The opinion of the court was delivered by: VAN ANTWERPEN
Plaintiff Ashland Regional Medical Center ("Ashland") seeks judicial review of a final determination of the Provider Reimbursement Review Board ("PRRB" or the "Board") of the Health Care Financing Administration ("HCFA") denying jurisdiction over Ashland's appeals from the Blue Cross of Western Pennsylvania's (a fiscal intermediary) decision refusing to reopen prior years' Medicare reimbursement claims to allow retroactive recognition of Ashland's status as a Medicare Dependent Small Rural Hospital ("MDH"). Plaintiff asks this court to remand this case to the PRRB for a hearing on the merits of retroactively declaring Ashland a MDH. Alternatively, Plaintiff argues that because the PRRB's administrative record is incomplete, this case must be remanded to the PRRB with directions to develop a complete record and to provide a full and satisfactory explanation of its decision.
Pursuant to a stipulation of the parties approved by the court on February 10, 1998, Plaintiff and Defendants have agreed that there are no issues of material fact and have filed cross-motions for summary judgment. For the reasons discussed below, we will grant the Defendants' Motion for Summary Judgment and deny the Summary Judgment Motion filed by the Plaintiff.
Ashland is a provider of inpatient hospital services which receives reimbursement for the cost of providing those services to Medicare beneficiaries, pursuant to Title XVIII of the Social Security Act, 42 U.S.C. § 1395 et seq. (the "Medicare Act"). Under the Medicare Act, private insurance companies, like Blue Cross of Western Pennsylvania ("Blue Cross" or the "Intermediary"), act as intermediaries for the Secretary of Health and Human Services and determine the amount of reimbursement that providers are due. Providers, like Ashland, are paid under a prospective payment system ("PPS"). In lay terms, this means that hospitals are paid for their services to Medicare patients according to predetermined schedules of national and regional rates, and not according to the actual costs or charges.
In 1989, Congress amended the Medicare Act to create a new category of hospitals known as "Medicare dependent small rural hospitals" ("MDHs"). MDHs can potentially receive two adjustments to its Medicare reimbursement. First, an MDH can receive a special payment adjustment to its PPS payments. 42 U.S.C. § 1395ww(d)(5)(G)(I). Second, a MDH can also receive an adjustment known as "the MDH volume adjustment." 42 U.S.C. § 1395ww(d)(5)(G)(iii). The bottom line is that a hospital classified as a MDH will receive more money for its services than the same hospital if it were not classified as a MDH.
A hospital must meet a number of criteria to be classified as a MDH, however the only criterium important for this case is that the hospital have fewer than 100 beds. Federal regulations specify the manner by which hospitals should calculate the number of beds applicable to this requirement. According to the regulations, the number of beds are calculated "by counting the number of available bed days during the cost recording period, not including beds assigned to newborns, custodial care, and excluding distinct part hospital units, and dividing that number by the number of days in the cost reporting period." 42 C.F.R. § 412.105(b)(1992).
In order to receive Medicare reimbursements, hospitals submit cost reports to intermediaries who analyze and, if necessary, audit the report. The intermediary applies the Medicare reimbursement policies in effect for the cost reporting period and issues the final determination of Medicare reimbursement for the final year which is set forth in a Notice of Program Reimbursement ("NPR").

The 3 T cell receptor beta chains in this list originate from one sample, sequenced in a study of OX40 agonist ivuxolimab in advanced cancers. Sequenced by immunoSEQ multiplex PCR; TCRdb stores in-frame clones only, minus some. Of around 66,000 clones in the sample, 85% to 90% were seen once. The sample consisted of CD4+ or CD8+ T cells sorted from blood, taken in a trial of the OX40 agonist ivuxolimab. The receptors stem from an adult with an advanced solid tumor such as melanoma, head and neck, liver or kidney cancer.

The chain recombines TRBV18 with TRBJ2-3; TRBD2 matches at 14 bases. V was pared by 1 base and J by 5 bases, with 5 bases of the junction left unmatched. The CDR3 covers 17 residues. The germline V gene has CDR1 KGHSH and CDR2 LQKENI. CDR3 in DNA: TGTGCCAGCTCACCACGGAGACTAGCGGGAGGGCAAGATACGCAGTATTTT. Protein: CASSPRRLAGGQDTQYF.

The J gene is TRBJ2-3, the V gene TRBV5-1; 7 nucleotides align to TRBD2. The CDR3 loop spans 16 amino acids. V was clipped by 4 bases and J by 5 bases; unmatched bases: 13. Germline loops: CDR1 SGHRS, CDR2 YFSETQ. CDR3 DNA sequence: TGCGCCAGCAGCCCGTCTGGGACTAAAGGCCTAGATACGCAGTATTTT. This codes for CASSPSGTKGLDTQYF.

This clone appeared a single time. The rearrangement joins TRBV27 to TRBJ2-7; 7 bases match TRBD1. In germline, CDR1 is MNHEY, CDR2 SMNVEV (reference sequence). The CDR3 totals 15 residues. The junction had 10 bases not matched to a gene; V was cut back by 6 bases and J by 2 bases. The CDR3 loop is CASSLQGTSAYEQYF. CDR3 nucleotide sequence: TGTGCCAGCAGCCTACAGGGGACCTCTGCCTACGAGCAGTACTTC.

If a provider is dissatisfied with any aspect of the reimbursement provided in the NPR, it can request a hearing before the PRRB. In order to qualify for PRRB review, the amount in controversy must be at least $ 10,000 and the provider must submit a hearing request within 180 days of the initial NPR. 42 U.S.C. §§ 1395oo(a),(b). The appeal of a provider's MDH status must be made during the course of the usual appeal of the NPR. If the jurisdictional prerequisites are met and the PRRB has the authority to decide the matter at issue, see 42 C.F.R. §§ 405.1839, 405.1867, then the PRRB may hold a hearing and issue a decision that is potentially subject to further review by the Administrator of the HCFA. 42 U.S.C. § 1395oo(f)(1); 42 C.F.R. § 405.1875. Thereafter, the statute allows for appeal to a U.S. District Court. 42 U.S.C. § 1395oo(f)(1); 42 C.F.R. § 405.1877. In order to obtain judicial review of the agency decision, whether issued by the PRRB or the HCFA Administrator, the provider must file an action within 60 days after being notified of the final decision. 42 U.S.C. §§ 405(h), 1395(ii), 1395oo(f)(1).
Separate from the statutory administrative and judicial appeals process, the Secretary's regulations provide for reopening of final reimbursement determinations. If a provider does not timely appeal the specific determination included in the initial NPR, then the cost report is considered final. The regulations permit, however, reopening a cost report to make limited corrections on otherwise final reimbursement determinations. An intermediary's determination "may be reopened with respect to findings on matters at issue" either on a motion of the intermediary or the provider, provided that the reopening request is made within three years of the finalization of the specific cost report determination included in the NPR. 42 C.F.R. § 405.1885(a).
An intermediary is required to reopen a decision in certain situations not at issue in this case. 42 C.F.R. § 412.1885(b). Otherwise, according to the Board's position, an intermediary's decision to reopen a case is discretionary. Under PRM regulations, "whether or not the intermediary will reopen a determination, otherwise final, will depend on whether new and material evidence has been submitted, or a clear and obvious error was made, or the determination is found to be inconsistent with the law, regulations and rulings, or general instructions." PRM § 2931.2, reprinted in CCH Medicare and Medicaid Guide P 7738 ("PRM").